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Libertarianism is “the Marxism of the Right”

By Julian Harris
July 29th, 2009 at 12:30 pm | 35 Comments | Posted in Uncategorized

At least according to a post on a strange conservative website from several years ago.

My attention, since you’re wondering, was drawn to this by a friend of a friend, who I had the pleasure of having a friendly disagreement with at the pub the other week (regarding passports and the ID database – he supports both, combined).

On the article, he said:  “Personally I think that there is a lot of junk and assumptions in this article, but it does highlight a few ‘minor’ flaws in your ideological system…”

Personally, I don’t even know where to start with this, viscerally disagreeing as I do with virtually every sentence in the piece; so with “real work” impingeing on my day, I thought I’d throw it out here to create a stir.

Over to you, readers.



Giving away the family silver

By Tom Papworth
July 27th, 2009 at 12:38 pm | 5 Comments | Posted in Uncategorized

northernrockWhen the Thatcher Government began privatising the nationalised industries, the former prime minister Harold MacMillan is erroneously alleged to have likened the policy to selling the family silver. Whether or not one believes that the commanding heights of the economy should be in public or private ownership, however, one would hope that a decision by a government to dispose of something would at least see them receiving a return on their investment.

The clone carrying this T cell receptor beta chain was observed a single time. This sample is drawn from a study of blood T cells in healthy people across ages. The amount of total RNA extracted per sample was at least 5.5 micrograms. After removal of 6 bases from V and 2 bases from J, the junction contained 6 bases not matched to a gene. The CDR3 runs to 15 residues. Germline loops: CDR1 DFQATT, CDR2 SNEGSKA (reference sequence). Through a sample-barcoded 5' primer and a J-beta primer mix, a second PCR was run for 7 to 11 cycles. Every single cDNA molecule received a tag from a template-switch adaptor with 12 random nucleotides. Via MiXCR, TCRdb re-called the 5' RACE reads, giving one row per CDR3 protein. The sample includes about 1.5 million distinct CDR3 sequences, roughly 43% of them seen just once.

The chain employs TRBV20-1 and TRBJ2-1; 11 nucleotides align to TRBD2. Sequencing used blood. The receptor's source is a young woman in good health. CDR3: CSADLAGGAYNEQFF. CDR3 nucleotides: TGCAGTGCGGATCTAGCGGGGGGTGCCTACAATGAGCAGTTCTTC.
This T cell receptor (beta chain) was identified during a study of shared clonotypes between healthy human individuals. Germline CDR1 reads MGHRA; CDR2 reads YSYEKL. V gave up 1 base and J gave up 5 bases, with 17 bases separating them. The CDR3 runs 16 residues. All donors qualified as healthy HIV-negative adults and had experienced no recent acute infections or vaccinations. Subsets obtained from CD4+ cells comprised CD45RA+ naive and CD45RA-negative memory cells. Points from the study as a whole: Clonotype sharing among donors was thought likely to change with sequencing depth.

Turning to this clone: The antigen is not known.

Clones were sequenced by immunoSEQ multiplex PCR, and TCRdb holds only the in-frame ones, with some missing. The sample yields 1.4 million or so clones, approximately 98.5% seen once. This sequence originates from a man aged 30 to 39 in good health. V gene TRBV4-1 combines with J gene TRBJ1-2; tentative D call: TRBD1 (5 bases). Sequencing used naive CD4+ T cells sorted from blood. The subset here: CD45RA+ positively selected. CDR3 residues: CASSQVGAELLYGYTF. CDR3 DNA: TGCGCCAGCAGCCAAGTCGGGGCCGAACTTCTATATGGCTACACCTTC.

So a recent story in The Mirror leaves me at a bit of a loss. Apparently,

Gordon Brown could turn Britain’s nationalised banks back into building societies.

The Government wants to offload the two banks it wholly owns – Northern Rock and Bradford & Bingley – once the market conditions are right.

But ministers may insist any sale is conditional on them being turned into mutually-owned societies.

The plan has the backing of Labour MP John McFall, chairman of the Treasury select committee and a close Brown ally, and 29 more who are also Cooperative Party members.

They cite mutually owned societies as a “safer business model” who have been the main survivors of the credit crunch as they are owned by customers and so took fewer risks.

Now a mutual like the Nationwide could be given first refusal if and when Northern Rock goes on sale.

Forgive me if I am missing something, but are not building societies owned by investors, with their deposits and withdrawals technically being purchases and sales of shares in a company that inter alia provides a free share-dealing service in its own equity?

If this is true, I am not clear how the government can “turn Britain’s nationalised banks back into building societies” without giving them away. Shares would have to be given to all the depositors in proportion to their deposits. Nationwide could not buy Bradford & Bingley unless they effectively turned the B&B deposits/shares into Nationwide deposits/shares.

In theory, the Government could also hold an IPO in which further shares were sold, but who would buy into this IPO when all they were getting was a building society account?

This suggestion has all the marks of a daft idea cobbled together by mutualists who have not thought through what they are proposing. Either that or the Labour government is so sure that it is doomed that it is planning to rob its successor of any assets to privatise, thus exacerbating the crisis in the public finances to the point where it destroys the next government.

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By Julian Harris
July 24th, 2009 at 12:56 pm | 10 Comments | Posted in Uncategorized

Disappointing, perhaps. This fits in with the current narrative on the Tories – a decent result, but still under 40%. Minor parties continue enjoying post-expenses boom.


Conservatives 13,591